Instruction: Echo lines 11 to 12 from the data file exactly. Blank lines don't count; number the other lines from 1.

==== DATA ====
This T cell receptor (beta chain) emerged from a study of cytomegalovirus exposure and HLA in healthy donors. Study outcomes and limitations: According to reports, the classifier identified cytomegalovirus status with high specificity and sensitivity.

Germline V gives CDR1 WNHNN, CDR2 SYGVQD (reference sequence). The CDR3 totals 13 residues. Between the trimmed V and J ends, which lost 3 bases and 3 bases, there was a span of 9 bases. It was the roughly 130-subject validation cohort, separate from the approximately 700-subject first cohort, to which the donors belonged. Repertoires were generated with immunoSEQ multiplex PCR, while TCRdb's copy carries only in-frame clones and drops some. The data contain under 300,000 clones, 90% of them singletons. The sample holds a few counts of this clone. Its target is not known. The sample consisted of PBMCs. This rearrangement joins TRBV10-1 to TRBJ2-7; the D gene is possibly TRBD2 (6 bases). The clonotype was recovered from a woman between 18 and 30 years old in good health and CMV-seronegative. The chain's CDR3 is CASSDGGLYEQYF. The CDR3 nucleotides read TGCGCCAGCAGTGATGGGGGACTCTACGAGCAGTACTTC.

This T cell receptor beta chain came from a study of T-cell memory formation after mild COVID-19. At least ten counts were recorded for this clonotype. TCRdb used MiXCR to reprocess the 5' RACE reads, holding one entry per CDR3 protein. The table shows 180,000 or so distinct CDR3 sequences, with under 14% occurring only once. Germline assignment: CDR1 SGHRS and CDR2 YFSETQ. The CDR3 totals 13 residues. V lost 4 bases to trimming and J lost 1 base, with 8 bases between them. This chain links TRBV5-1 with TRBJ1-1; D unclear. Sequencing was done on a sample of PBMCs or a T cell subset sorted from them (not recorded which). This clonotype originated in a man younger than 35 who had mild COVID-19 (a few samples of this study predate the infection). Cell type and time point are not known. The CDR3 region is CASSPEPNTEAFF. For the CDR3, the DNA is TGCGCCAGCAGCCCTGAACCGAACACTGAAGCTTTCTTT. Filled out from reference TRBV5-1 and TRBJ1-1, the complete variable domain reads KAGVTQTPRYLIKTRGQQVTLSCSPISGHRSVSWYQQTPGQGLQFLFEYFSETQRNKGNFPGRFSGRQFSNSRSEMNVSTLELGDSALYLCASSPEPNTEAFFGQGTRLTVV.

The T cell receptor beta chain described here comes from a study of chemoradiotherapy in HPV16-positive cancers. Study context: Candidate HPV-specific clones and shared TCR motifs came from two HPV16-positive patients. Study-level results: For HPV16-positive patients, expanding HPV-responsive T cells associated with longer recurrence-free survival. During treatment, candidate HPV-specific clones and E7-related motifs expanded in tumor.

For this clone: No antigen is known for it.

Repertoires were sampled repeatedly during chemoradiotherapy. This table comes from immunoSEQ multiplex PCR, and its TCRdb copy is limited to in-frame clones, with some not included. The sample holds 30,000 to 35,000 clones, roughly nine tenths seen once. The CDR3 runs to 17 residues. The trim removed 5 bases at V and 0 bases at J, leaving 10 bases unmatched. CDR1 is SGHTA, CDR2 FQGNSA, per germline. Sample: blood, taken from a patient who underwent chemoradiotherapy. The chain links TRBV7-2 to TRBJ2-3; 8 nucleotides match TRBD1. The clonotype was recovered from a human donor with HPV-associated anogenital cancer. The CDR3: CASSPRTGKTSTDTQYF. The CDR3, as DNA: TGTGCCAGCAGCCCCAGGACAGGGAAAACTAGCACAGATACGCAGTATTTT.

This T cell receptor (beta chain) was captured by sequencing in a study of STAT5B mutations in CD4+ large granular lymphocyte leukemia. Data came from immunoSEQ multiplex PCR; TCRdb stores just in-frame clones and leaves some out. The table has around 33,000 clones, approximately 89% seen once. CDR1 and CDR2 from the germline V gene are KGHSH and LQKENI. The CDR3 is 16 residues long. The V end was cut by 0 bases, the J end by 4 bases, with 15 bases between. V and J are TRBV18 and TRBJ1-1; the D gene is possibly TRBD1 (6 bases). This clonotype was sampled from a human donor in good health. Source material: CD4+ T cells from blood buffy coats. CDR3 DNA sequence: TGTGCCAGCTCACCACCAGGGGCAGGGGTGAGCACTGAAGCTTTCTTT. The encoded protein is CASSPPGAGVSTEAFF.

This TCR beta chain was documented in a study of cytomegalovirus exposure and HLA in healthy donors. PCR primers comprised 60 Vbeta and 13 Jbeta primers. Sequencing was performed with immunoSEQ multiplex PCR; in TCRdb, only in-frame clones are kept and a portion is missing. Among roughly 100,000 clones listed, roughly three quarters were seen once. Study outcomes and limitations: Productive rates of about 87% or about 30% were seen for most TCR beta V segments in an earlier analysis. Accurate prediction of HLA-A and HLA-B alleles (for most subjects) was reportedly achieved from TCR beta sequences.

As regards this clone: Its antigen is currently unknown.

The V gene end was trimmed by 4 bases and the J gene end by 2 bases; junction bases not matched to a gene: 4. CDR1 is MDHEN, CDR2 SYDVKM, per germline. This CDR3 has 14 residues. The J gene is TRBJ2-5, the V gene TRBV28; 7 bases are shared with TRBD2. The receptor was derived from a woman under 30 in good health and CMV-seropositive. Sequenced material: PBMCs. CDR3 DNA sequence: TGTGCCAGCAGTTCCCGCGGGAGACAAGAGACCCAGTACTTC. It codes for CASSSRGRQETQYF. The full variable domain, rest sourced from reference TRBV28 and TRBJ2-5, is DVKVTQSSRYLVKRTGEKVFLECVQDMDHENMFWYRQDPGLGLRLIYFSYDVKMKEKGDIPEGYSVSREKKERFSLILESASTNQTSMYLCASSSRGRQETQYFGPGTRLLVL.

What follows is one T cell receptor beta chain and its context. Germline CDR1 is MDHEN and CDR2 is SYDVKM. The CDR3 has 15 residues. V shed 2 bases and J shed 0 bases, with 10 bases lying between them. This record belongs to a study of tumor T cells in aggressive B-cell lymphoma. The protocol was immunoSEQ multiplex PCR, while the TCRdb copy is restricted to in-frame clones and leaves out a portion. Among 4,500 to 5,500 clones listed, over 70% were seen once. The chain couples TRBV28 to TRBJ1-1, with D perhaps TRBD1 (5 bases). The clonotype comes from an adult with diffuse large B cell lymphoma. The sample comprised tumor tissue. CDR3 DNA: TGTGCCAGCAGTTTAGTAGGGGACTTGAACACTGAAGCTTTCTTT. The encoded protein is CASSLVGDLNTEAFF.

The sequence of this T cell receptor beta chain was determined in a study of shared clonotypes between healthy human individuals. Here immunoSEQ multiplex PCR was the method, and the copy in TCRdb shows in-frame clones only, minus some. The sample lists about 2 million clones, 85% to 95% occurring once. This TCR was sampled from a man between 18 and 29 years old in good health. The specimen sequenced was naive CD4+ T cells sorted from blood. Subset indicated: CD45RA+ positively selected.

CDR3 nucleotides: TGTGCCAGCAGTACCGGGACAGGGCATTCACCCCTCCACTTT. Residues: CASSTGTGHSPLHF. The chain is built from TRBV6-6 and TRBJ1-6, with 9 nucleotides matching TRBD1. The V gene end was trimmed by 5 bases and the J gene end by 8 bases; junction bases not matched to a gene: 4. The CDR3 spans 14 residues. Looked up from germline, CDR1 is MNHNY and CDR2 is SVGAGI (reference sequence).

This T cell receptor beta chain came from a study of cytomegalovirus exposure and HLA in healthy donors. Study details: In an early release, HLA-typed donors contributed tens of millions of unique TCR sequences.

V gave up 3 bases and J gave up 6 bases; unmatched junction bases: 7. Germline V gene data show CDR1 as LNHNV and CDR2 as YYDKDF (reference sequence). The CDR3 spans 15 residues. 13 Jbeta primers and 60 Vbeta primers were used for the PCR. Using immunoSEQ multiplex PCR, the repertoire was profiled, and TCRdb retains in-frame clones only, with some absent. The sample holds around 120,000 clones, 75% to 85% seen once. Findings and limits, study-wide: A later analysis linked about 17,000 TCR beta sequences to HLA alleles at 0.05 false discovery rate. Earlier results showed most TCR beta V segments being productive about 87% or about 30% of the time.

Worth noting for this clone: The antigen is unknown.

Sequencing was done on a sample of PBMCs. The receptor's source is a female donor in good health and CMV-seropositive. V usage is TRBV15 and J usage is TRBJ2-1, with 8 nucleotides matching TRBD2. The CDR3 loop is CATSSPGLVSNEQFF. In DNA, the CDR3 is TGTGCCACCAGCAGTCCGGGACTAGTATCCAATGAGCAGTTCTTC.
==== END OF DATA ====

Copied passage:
What follows is one T cell receptor beta chain and its context. Germline CDR1 is MDHEN and CDR2 is SYDVKM. The CDR3 has 15 residues. V shed 2 bases and J shed 0 bases, with 10 bases lying between them. This record belongs to a study of tumor T cells in aggressive B-cell lymphoma. The protocol was immunoSEQ multiplex PCR, while the TCRdb copy is restricted to in-frame clones and leaves out a portion. Among 4,500 to 5,500 clones listed, over 70% were seen once. The chain couples TRBV28 to TRBJ1-1, with D perhaps TRBD1 (5 bases). The clonotype comes from an adult with diffuse large B cell lymphoma. The sample comprised tumor tissue. CDR3 DNA: TGTGCCAGCAGTTTAGTAGGGGACTTGAACACTGAAGCTTTCTTT. The encoded protein is CASSLVGDLNTEAFF.

The sequence of this T cell receptor beta chain was determined in a study of shared clonotypes between healthy human individuals. Here immunoSEQ multiplex PCR was the method, and the copy in TCRdb shows in-frame clones only, minus some. The sample lists about 2 million clones, 85% to 95% occurring once. This TCR was sampled from a man between 18 and 29 years old in good health. The specimen sequenced was naive CD4+ T cells sorted from blood. Subset indicated: CD45RA+ positively selected.